My love affair with creative tourism has been going on for almost a decade. I am absolutely, truly and deeply convinced that this form of interactive culture travel is THE “game changer” in understanding contemporary (culture) tourism development, from culturally enlightening food tours all the way to exploring indigenous heritage traditions in countries such as New Zealand. When the Austrian city of Linz, therefore, announced hosting the international OECD Conference on Tourism & The Creative Economy, I just knew I had to be there. And what a pleasure it was to meet again so many like-minded creative tourism professionals, to make new friends and to network & exchange with leading mentors such as Greg Richards, Patrick Bartos or even … national radio moderator Stuart Freeman!
(Dear Stuart, you are my single most favourite radio moderator in the whole wide world: I am such a fan of your witty, intelligent humour on the FM4 morning show and could hardly live without it! What a pleasure to finally meet you here 😀 )
Leaving soon on my creative round the world research trip with the purpose of publishing an international traveller’s handbook on “Creative Travel”, I shall briefly sum up what the OECD conference on Tourism & The Creative Economy discussed and convened about.
Creating the environment for cooperation: Essentials from the OECD study on Tourism & The Creative Economy.
According to a speech provided by Greg Richards, himself a long-term research expert on the development of Creative Tourism internationally, creative tourism has taken off at roughly the same time as the evolvement of the networking society. New sources of value are prevailing, providing tourism & the creative economies with the challenges of linkage, visibility & coordination. As an example, Greg mentions the city of Santa Fe in New Mexico. Their programme SantaFeCreativeTourism.org started off as a top-down, policy development within the local arts commission. Besides being a hub for all artists in Santa Fe, the aim has also been to network and connect directly with the consumers, resulting in the city’s hosting of the first ever International Creative Tourism Conference back in 2008. The direct impact from Creative Tourism in Santa Fe may be small, but compared to what is happening in the city as a whole, more than a million dollars have already been generated in workshop sales to tourists and local residents over the past few years!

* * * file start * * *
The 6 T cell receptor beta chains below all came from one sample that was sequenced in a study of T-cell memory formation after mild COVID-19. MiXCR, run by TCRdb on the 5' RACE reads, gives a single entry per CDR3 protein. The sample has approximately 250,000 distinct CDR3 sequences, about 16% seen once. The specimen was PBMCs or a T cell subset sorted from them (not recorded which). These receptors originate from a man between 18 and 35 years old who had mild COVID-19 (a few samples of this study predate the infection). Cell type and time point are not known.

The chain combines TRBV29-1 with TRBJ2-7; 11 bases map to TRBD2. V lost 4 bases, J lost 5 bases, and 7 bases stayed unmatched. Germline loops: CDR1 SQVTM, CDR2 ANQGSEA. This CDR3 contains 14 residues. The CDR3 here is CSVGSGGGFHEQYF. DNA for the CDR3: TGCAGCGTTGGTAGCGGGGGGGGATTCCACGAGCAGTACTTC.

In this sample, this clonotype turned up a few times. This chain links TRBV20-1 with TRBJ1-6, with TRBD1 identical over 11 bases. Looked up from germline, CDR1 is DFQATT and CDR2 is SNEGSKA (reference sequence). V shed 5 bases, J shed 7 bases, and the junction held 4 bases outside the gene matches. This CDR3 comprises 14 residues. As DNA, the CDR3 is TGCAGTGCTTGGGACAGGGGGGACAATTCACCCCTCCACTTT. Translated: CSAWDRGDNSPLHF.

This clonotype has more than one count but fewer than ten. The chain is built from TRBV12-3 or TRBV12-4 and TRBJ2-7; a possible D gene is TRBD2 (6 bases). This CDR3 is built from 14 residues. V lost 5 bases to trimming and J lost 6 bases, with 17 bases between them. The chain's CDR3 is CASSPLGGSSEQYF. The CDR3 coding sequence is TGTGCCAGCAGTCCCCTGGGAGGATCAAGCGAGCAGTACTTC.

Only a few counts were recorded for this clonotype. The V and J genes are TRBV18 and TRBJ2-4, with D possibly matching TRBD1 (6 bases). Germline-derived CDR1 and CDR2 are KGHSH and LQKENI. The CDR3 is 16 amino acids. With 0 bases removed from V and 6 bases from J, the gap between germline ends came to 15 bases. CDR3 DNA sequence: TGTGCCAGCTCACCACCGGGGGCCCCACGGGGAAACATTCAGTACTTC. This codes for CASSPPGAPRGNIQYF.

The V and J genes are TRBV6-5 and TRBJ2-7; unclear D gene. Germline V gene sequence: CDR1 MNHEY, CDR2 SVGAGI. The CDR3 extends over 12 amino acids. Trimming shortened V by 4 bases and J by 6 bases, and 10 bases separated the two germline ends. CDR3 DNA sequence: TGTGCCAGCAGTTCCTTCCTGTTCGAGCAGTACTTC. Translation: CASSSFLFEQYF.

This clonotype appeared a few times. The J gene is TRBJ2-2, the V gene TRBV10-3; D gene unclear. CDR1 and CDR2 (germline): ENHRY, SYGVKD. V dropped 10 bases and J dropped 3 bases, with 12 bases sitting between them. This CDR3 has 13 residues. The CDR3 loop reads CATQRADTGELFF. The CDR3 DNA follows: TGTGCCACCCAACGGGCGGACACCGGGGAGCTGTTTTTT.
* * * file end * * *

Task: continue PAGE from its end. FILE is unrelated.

What we are facing, according to Greg, really is a “new reality”. Knowledge-based, creative activities are linking producers and consumers through technology, talent & skill, generating meaningful intangible cultural products, creative content and experiences. Already, cultural tourism is being overlaid with this extra creative layer. Consumers thus end up contributing to their own experiences of a place when travelling, requiring new types of resources such as those provided by the Deep Space Ars Electronica in Linz. Talent, skills and creative content are used to turn this unique projection space into a meaningful, intangible cultural experience for travellers from all over the world. As Patrick Bartos confirms, some of the true “game changers” in tourism do come from within the creative industries, such as Twitter, Vine or Facebook media apps as well as international travel communities like Couchsurfing or AirBnB.